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Book Review: BORN A CRIME by Trevor Noah

Born a CrimeBorn a Crime by Trevor Noah

My rating: 4 of 5 stars

In the back of the book, his bio states simply: Trevor Noah is a comedian from South Africa.

Enigmatic is a word I would add. This is not the story of Trevor Noah’s rise to fame. Indeed, there’s no clear connection from the stories he shares to where he is now.

I’m sure a great deal of the book was intended to be humorous and purposefully irreverent, but I read undercurrents of resentment and extreme selfishness. At some points there was incredible incongruity in the retelling. He writes that he felt (and still feels) no guilt for the enormous repercussions others faced for his actions (i.e. unemployment, homelessness and jail time)…. when those others were Black South African domestic workers and their children. However, he then writes how guilt ridden he was when one of his buddies brought him a stolen digital camera to resell (as part of his regular hustle) with images of a white family vacationing. He actually went into detail about how that one thing, so insignificant compared to other stories he shared, had the power to make him evaluate the direction his life was going in. He was devastated by the thought of a well-off white family being robbed of their vacation photos… even as he sat on a corner in the Alexandra slums taking advantage of his fellow oppressed Black South African neighbors. That was difficult to read and hard to swallow.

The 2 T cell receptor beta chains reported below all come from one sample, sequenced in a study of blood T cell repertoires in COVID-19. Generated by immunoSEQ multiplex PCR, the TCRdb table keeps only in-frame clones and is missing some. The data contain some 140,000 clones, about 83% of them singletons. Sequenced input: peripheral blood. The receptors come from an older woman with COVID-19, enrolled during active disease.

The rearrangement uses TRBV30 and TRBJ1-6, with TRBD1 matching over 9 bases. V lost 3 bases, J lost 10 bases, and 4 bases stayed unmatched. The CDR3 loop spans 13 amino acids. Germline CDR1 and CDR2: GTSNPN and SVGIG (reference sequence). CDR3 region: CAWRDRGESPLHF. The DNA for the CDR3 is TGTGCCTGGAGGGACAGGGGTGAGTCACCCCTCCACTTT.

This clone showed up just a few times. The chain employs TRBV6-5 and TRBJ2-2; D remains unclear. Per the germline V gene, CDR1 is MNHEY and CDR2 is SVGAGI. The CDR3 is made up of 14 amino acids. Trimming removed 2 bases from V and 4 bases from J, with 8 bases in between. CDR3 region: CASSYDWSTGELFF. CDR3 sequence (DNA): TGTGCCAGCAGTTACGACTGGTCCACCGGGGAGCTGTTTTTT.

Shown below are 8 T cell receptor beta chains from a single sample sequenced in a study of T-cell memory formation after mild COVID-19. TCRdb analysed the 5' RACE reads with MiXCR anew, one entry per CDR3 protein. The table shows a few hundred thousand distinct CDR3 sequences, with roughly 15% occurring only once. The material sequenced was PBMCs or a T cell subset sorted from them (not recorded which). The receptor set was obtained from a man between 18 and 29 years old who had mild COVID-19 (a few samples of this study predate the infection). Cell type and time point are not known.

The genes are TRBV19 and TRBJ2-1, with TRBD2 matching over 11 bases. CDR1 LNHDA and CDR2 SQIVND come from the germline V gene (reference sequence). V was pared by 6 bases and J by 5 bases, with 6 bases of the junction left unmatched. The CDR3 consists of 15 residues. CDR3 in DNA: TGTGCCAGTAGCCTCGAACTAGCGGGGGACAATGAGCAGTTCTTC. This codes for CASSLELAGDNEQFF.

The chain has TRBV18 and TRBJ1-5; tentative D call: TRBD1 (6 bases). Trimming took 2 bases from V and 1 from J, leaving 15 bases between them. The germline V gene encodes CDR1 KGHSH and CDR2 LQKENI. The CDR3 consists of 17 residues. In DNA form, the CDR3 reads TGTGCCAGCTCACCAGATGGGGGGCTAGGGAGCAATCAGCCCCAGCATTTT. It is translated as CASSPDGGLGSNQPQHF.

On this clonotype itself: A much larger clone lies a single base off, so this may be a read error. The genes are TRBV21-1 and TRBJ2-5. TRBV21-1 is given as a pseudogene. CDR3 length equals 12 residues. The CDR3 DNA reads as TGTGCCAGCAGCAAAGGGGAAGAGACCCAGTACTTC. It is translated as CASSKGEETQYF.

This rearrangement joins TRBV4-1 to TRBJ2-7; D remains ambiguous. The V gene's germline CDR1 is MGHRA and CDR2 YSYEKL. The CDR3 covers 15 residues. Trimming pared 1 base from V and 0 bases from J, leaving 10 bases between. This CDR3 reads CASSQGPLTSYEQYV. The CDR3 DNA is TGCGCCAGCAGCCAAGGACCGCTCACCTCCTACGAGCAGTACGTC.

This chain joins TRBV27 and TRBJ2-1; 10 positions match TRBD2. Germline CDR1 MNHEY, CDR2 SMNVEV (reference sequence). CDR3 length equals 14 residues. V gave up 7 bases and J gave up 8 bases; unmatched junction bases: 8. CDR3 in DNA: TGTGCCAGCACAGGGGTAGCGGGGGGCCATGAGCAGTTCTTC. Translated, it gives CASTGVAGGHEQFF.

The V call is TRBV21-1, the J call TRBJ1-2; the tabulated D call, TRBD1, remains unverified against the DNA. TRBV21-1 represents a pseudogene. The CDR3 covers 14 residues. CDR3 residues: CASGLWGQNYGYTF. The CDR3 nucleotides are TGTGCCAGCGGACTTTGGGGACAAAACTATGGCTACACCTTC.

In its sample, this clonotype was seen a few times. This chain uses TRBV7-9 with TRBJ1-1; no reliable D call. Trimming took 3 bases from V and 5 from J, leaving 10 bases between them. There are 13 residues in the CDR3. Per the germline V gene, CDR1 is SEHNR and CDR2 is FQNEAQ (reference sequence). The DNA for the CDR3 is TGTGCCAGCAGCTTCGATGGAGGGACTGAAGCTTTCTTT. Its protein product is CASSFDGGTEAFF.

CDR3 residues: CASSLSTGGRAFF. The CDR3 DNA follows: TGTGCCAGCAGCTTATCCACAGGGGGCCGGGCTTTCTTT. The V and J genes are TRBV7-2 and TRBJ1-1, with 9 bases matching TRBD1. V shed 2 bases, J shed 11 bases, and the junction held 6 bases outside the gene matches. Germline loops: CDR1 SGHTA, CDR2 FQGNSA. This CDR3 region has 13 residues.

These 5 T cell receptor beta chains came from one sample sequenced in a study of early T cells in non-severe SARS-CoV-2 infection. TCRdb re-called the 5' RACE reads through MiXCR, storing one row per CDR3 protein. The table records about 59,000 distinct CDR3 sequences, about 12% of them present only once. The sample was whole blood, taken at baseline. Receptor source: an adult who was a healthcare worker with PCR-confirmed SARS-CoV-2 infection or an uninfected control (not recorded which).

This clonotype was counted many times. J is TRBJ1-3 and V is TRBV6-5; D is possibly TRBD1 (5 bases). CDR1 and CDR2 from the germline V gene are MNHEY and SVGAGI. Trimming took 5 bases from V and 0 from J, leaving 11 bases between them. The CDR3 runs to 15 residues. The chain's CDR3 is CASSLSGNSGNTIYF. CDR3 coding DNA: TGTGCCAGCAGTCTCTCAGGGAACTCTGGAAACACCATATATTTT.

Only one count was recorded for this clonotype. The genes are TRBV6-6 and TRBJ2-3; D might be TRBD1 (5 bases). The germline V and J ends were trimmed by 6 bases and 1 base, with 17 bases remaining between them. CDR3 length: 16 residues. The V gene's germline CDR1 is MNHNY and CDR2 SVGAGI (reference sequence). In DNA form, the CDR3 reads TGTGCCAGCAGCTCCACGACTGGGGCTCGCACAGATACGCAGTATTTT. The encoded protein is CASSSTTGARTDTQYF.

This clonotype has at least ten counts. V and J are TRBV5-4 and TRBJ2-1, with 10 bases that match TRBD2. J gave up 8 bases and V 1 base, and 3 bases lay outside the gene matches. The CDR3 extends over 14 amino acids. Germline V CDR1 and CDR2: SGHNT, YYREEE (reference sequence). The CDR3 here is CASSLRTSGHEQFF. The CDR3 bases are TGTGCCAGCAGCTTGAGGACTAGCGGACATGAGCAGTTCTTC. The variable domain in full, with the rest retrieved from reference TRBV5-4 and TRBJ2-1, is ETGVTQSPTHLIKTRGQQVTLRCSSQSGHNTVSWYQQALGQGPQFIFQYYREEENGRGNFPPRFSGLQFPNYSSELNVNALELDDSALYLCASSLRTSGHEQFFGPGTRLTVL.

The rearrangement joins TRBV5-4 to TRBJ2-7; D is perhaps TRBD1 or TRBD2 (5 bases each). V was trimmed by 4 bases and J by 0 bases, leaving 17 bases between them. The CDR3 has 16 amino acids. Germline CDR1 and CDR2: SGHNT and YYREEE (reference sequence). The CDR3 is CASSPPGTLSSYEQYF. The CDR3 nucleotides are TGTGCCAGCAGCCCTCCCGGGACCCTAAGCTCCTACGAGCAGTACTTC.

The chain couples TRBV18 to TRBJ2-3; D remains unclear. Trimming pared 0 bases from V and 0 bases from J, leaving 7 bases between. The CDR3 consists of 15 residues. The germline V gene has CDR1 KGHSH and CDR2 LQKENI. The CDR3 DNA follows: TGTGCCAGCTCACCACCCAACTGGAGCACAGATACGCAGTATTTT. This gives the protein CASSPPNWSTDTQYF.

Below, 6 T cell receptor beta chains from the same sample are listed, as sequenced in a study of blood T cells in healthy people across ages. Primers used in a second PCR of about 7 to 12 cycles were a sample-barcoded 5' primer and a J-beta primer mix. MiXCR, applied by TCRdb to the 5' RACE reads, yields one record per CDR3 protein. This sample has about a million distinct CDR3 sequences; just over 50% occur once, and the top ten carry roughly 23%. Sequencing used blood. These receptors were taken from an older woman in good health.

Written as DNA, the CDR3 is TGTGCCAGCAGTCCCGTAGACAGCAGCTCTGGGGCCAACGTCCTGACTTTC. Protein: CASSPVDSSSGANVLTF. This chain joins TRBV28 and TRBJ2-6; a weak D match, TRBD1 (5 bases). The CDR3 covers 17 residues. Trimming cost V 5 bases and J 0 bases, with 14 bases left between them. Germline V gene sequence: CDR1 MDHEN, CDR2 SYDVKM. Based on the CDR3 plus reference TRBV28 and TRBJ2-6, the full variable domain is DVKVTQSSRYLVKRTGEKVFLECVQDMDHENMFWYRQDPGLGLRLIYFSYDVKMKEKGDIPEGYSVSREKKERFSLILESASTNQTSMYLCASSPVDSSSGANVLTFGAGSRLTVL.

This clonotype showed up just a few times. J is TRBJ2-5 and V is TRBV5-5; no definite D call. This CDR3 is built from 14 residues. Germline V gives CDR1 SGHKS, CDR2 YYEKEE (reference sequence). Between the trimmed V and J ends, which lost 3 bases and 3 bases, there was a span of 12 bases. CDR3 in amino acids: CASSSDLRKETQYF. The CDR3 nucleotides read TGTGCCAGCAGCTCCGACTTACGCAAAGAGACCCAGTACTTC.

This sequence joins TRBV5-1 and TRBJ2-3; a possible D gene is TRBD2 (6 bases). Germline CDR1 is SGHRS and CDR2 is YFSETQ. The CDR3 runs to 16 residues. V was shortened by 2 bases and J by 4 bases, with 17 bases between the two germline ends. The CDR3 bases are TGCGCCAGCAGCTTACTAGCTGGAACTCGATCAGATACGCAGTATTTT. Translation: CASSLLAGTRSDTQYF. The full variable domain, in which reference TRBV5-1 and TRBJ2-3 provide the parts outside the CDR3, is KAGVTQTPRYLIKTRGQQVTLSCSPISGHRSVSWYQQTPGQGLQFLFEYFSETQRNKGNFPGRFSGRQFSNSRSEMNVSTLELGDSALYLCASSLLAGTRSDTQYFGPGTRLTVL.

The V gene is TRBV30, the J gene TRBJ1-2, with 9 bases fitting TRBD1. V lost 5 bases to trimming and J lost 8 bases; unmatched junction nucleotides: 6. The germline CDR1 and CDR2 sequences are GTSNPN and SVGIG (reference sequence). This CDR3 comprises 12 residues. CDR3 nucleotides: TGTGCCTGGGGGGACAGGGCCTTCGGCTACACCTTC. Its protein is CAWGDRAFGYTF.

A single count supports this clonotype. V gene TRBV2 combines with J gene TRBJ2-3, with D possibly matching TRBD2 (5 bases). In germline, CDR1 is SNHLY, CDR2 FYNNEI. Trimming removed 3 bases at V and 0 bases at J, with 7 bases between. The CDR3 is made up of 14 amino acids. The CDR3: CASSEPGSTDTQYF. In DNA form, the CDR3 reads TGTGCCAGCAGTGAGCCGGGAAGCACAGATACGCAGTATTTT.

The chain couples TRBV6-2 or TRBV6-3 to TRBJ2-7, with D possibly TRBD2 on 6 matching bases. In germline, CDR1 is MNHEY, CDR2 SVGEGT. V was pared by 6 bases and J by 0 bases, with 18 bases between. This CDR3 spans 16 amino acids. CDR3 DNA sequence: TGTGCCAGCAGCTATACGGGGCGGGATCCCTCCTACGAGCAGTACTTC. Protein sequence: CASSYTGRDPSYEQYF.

Instances like this and others made it feel as if he were playing to an audience. Throughout the book, he played to several different audiences: Americans, Black Americans, the World, South Africa, white people. All large scale and somewhat large in scope with little to no intimacy.